3. This reminds me of a lady who would sit on about the 3rd bench from the podium in Sacrament meeting while I was growing up. Whenever I would give a talk, she would be sitting there, smiling continually as if she were cheering me on. I would try to keep my eyes focused on her because she was so encouraging, and I was so scared.

  4. This is a lovely idea. Thanks for writing.

    Life has always seemed to me like an impossibly beautiful, intricately woven tapestry (thanks, Carol King.)

    Many times another person’s witness of my life beomes a thread in the design. This witness-this thread-feels holy, essential, binding.

    Witness is a powerful thing. For the giver and for the receiver.

  5. I work with older adults, and there is real power in witnessing to their lives. Too often older adults (particularly those 85 plus) become isolated from the larger society because of mobility problems and other health challenges. When they talk to me, they often perform a “life review,” which helps them put the entirety of their lives in perspective. And then I benefit by vicariously walking in their shoes for a time. I’ve been vicariously experiencing life on wheat frams in rural Kansas during the 30s and 40s recently. It’s the same feeling I get when reading a book. I benefit from another’s life journey. It’s a real win-win.

  6. I teach piano lessons and LOVE doing this almost every lesson. One student in particular thinks she isn’t very good, and every week, she knocks it out of the park. I love being able to say, “Look at what you just did.” Or going back to the beginning of the book and say, “Remember when this was hard?” I love being able to show them how much they’ve grown.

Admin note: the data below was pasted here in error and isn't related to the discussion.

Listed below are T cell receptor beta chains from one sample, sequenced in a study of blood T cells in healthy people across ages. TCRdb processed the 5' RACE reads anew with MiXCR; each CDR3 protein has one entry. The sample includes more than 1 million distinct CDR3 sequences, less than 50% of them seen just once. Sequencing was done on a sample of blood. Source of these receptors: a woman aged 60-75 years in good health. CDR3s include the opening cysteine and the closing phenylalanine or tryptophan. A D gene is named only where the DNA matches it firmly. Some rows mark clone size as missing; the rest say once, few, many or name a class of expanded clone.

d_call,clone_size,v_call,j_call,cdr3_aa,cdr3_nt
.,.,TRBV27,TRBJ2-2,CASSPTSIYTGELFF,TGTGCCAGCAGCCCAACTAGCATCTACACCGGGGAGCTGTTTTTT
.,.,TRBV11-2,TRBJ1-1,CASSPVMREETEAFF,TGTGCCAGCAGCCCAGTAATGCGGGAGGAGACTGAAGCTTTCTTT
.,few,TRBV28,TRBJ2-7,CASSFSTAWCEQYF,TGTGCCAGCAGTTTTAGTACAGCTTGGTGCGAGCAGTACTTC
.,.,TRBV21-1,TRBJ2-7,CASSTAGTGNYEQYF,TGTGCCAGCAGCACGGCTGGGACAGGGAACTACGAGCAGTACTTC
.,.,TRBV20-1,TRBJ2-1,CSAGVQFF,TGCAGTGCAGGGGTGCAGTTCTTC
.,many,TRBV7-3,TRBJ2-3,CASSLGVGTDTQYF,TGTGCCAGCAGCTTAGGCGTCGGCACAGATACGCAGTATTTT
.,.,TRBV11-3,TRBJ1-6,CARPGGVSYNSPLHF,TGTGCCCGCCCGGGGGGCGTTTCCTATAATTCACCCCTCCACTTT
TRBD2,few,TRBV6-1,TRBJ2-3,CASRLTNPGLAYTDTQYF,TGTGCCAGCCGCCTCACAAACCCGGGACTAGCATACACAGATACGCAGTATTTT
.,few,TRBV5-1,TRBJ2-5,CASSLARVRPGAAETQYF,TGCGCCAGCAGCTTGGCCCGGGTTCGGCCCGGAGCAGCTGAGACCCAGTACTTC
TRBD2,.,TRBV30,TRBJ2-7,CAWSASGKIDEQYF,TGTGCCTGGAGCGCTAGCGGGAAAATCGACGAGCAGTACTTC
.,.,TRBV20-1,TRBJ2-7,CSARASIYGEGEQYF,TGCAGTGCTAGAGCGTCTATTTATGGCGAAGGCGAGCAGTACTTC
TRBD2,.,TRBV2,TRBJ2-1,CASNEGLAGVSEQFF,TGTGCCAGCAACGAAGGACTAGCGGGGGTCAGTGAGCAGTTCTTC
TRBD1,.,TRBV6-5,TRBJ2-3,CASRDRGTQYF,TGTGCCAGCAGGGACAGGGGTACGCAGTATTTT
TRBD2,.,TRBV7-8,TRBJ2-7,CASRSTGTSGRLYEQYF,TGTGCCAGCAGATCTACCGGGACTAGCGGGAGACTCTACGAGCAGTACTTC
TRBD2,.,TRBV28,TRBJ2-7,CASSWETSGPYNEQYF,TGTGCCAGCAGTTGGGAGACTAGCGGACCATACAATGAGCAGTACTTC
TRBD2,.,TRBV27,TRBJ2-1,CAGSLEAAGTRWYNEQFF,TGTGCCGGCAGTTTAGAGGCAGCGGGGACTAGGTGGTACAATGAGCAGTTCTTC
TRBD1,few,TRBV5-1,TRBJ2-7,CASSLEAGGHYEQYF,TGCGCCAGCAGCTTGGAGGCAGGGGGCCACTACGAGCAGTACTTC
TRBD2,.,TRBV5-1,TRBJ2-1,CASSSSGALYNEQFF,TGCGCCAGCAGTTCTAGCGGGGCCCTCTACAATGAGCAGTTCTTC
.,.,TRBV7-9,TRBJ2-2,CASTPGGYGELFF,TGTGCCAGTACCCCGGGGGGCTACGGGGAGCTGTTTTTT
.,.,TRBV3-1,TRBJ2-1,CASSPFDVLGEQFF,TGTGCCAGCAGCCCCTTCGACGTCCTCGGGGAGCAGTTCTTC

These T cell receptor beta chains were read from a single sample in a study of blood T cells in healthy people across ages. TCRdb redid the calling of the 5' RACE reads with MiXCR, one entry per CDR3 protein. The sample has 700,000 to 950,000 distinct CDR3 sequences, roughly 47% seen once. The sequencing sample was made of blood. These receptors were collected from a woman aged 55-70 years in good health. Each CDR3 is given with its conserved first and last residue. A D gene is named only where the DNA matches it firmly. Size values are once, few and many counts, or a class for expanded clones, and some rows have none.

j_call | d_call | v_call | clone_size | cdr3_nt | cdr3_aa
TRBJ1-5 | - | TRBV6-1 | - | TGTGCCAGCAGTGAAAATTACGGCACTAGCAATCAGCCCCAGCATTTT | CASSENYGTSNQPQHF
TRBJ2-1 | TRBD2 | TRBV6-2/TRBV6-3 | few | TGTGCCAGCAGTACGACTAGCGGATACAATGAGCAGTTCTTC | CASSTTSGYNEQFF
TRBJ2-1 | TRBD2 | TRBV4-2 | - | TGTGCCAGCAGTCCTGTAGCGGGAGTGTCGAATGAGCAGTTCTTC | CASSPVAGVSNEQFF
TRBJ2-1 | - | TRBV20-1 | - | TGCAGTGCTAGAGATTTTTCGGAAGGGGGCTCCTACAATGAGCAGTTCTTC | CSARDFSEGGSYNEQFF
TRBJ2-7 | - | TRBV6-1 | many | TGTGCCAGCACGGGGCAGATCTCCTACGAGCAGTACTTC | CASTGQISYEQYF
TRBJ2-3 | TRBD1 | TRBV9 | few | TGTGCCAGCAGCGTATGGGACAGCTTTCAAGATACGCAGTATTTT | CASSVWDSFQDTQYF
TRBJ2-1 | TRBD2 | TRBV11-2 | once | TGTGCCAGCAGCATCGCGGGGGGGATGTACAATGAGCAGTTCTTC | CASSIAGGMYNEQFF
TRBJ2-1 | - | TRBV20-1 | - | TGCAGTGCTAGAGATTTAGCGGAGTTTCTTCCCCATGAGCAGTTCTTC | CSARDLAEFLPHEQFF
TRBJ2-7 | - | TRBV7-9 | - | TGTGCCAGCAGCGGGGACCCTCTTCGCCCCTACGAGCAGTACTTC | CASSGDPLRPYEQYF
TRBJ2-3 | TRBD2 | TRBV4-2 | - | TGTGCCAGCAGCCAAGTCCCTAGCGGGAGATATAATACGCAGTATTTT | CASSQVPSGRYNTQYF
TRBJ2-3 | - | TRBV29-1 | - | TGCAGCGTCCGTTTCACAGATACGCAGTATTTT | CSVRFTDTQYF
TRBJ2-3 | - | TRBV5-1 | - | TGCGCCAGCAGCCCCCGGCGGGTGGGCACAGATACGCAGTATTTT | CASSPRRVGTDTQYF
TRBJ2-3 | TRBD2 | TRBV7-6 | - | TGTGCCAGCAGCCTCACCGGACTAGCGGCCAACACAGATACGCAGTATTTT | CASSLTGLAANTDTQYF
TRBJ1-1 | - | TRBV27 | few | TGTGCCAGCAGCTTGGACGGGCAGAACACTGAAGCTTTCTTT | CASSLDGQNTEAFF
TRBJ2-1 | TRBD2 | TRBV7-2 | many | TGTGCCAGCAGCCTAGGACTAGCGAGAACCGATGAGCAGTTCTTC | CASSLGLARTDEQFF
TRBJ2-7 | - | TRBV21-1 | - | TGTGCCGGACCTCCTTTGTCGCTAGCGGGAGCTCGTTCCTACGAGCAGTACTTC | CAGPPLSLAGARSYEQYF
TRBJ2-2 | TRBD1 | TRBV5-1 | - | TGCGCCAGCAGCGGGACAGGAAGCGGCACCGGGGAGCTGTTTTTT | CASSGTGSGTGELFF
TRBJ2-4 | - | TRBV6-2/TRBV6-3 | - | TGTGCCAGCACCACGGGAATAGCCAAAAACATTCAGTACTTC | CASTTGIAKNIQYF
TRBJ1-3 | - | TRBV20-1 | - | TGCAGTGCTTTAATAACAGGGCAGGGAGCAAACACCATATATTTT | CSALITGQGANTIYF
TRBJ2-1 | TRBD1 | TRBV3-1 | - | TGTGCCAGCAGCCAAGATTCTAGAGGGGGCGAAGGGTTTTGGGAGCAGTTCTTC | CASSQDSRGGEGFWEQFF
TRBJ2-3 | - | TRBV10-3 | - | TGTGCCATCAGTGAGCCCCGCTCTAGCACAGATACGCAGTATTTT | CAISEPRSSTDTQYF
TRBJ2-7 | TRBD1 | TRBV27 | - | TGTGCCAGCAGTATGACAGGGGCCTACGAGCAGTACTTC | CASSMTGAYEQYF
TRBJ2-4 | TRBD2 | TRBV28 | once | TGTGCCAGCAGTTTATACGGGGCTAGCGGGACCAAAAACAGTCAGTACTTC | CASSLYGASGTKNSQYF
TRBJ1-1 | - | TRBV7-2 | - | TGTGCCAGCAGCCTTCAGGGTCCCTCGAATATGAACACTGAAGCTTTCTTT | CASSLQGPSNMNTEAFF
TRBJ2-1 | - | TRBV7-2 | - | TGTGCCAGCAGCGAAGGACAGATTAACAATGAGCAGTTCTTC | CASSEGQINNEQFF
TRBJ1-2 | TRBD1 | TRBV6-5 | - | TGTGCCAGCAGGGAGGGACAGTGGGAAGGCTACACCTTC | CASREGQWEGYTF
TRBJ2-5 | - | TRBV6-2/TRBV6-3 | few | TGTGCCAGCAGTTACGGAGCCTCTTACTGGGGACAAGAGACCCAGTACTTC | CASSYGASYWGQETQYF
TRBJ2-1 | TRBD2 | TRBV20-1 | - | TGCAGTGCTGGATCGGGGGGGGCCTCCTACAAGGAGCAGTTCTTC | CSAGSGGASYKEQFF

Sometimes it’s hard for me to not cry about it, because some of these kids I teach (both piano and in public school) get so beat up in other areas of their lives, that they just expect to fail EVERYWHERE. And then they succeed and it makes me so happy for them. I like to pretend I have a heart of stone sometimes, but I’m really a big sap.

  7. I liked this idea. I think witnessing for others with pure intent (humbly) is a way to serve them. And that helps bring the spirit. I have also struggled with the fine line between witnessing for someone else and feeling self-critical for perceived shortcomings. Perhaps the key is applying the humble-factor with oneself, too. Thanks Catherine! ♥

  8. This was an excellent reminder to me that I need to be a witness for my husband. He is a very capable man, but really didn’t get pats on the back from his parents growing up. It wasn’t a negative, cutting environment, just a void of praise and acknowlegment. It’s easy, with a person as accomplished as he is, to forget that he needs a witness to his successes, but oh how he does. He needs them desparately as an adult, especially since he missed out on them as a kid.

    I guess it’s a double reminder to me. To validate him now, and to validate my children now, while they are young, so they feel secure and loved.

  9. I think it is great when we can shine the spotlight on each other in life! I love the thought of your three-year-old lining up his puzzles and even wanting to admire the 150 piece puzzles. It is sweet to hear how he loves a witness.